Dear Subpar Art Teacher, We're Here for You.

Dear Subpar Art Teacher,
This blog is for you. 

Not because I get any pleasure out of calling you out for what is wrong with your lessons or your delivery of them. Believe me, I don’t. It’s quite the opposite. As I see kids leaving school holding their identical collages of turkeys before the Thanksgiving weekend, I cringe. As I listen to you instruct kindergarteners on following steps to create a monster from Where the Wild Things Are, my blood boils. And finally, as I see you pointing to a reproduction of Van Gogh’s sunflowers as older students try to copy it, my heart sinks. And again, please believe me that I get no joy in knowing that you are not a good art teacher. 

I write this to you because I know that the art studio is a place of sheer magic (or can be) for every single one of your students. Let that sink in for a second. 

Magic. 

Is your studio magical?

It can be a place he can learn that his unique approach to drawing his eye in his self-portrait will be celebrated; a place where she can take a risk ripping a piece of paper to realize she’s made the perfect shape of a claw for her creature; a place where he can feel confident in sharing what he discovers with his friends; a place where there are multiple solutions to one problem; a place where the first answer is never the “right one” or the only one; a place where exploration and experimentation are the “work”. 

I write this blog for you because I know this to be true and know that you can be better. It’s not your fault. We teach the way we’ve been taught and unfortunately for most of us, our art education sucked. It consisted of making crafts for holidays, learning art skills in isolation, and copying the masters. A “good artist” to most children is synonymous with a person who can draw realistically or rather, draw like an adult. And this perception is created by and then perpetuated by subpar art teachers. When drawing, cutting, painting, or building like a child is not celebrated, children learn that their own unique perspectives and approaches don’t have value. If you don’t believe that kids can create beautiful artwork in their own aesthetic, you shouldn’t be teaching art. If you do, read on. 

“But the kids kids love my art class.” I hear this all the time from subpar teachers and parents of kids with subpar teachers. Well, of course they do. They don’t know they could have something SO much better. They don’t know they could be making their own incredible and UNIQUE works of art. They are happy making pretty pictures or snowmen paintings. Following simple steps makes them feel successful. Trying something new, looking at a blank page, now that’s scary! Artists are brave.

So, is this blog for you? See questions below: 

  • Do you teach lessons connected to a holiday? 
  • Do you teach skills in isolation?
  • Do you pre-cut shapes and have instructions for students to follow?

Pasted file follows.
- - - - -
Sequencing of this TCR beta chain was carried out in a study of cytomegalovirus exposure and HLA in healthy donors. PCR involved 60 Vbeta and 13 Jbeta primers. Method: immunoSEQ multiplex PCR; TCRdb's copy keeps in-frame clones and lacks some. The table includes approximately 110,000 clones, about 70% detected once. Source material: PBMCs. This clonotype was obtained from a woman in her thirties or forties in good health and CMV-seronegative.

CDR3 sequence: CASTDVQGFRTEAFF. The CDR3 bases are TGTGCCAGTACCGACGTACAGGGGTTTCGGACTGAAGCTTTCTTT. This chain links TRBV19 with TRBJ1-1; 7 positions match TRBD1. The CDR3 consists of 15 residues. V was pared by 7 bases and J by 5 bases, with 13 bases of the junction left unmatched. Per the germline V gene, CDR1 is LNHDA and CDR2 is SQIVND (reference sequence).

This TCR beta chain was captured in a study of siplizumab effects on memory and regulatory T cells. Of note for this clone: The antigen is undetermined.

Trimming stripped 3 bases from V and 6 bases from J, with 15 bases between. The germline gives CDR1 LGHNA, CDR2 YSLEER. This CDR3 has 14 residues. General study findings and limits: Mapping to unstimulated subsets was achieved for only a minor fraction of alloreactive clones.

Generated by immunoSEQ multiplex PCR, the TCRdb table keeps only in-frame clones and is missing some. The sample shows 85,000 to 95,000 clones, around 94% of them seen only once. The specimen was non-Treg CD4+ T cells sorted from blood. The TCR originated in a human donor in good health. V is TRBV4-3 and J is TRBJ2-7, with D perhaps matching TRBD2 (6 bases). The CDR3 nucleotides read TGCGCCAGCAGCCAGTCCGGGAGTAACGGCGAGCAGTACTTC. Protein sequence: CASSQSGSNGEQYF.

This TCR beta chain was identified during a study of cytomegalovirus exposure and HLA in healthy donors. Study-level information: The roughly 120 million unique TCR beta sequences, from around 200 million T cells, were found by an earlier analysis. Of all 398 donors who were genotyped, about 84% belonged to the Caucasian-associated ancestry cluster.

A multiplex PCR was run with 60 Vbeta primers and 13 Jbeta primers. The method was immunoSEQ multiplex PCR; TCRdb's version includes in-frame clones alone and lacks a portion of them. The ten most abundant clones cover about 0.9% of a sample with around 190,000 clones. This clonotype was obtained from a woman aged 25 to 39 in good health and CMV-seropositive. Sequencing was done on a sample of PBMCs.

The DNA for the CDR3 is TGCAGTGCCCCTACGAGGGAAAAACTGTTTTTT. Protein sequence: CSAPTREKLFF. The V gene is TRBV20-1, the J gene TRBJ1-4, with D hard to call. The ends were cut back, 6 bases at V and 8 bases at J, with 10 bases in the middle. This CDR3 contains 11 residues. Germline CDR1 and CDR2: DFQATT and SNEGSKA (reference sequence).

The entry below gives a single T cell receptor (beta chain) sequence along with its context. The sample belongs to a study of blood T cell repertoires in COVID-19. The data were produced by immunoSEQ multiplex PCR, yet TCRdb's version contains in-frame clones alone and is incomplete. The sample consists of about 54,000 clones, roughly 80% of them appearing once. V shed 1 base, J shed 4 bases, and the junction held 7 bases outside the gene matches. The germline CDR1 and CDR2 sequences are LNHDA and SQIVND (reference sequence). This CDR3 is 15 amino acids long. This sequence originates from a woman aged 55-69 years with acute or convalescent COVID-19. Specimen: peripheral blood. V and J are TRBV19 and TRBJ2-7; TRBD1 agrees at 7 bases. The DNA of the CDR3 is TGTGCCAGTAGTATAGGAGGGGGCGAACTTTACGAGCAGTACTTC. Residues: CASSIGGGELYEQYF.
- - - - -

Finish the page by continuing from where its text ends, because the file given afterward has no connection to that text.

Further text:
If your answer is yes to any of the questions above (and I could probably add dozens), here’s a quick snapshot of the impact of what you’re teaching on your potential future artists: 

Do you teach lessons connected to a holiday?

This is craft, it’s not art. Kids should know the difference. Fine artists are expressing their unique views of the world, not making gifts for their friends. Leave this type of “work” to camp counselors, parents, or classroom teachers during down time. You are an art educator training your kids to be artists: don’t diminish your value or demean the importance of fine arts within culture. 

Do you teach skills in isolation?

This usually takes the form of mixing specific primary colors in a certain order to create a color wheel or learning to make lines by drawing 5 prescribed lines as a class. We learn skills when we need them because that makes sense. Create a situation that necessitates the learning. Only give them primary colors and challenge them to make as many different colors as they can. They will learn through doing. And doing independently. And as a result, the discoveries will be authentic and valuable. 

Do you pre-cut shapes and have instructions for students to follow?

Where do I start on this one? We are not creating sheep. Good artists are not compliant instruction followers.They are instruction creators and challengers. They work to find a different way. If you are pre-cutting shapes for some project, put down your scissors. Artwork should never look the same as another artist’s. This is literally the cardinal rule of an artist: make something original. Otherwise, there is no point and I mean NO POINT in making it. 

Don’t be defensive but this is just the tip of iceberg. I’ll be writing tons on how and what great art teachers teach and I hope you’ll keep reading or at the very least, think about what you are implicitly teaching with your current lessons and then compare that with the larger lessons I hope you want to teach. Start with this simple exercise:

I want my students to understand that artists are people who…

1. 
2. 
3. 

Share your lists with me and I’ll work to help with the more difficult task of HOW we teach those understandings to our students in meaningful ways.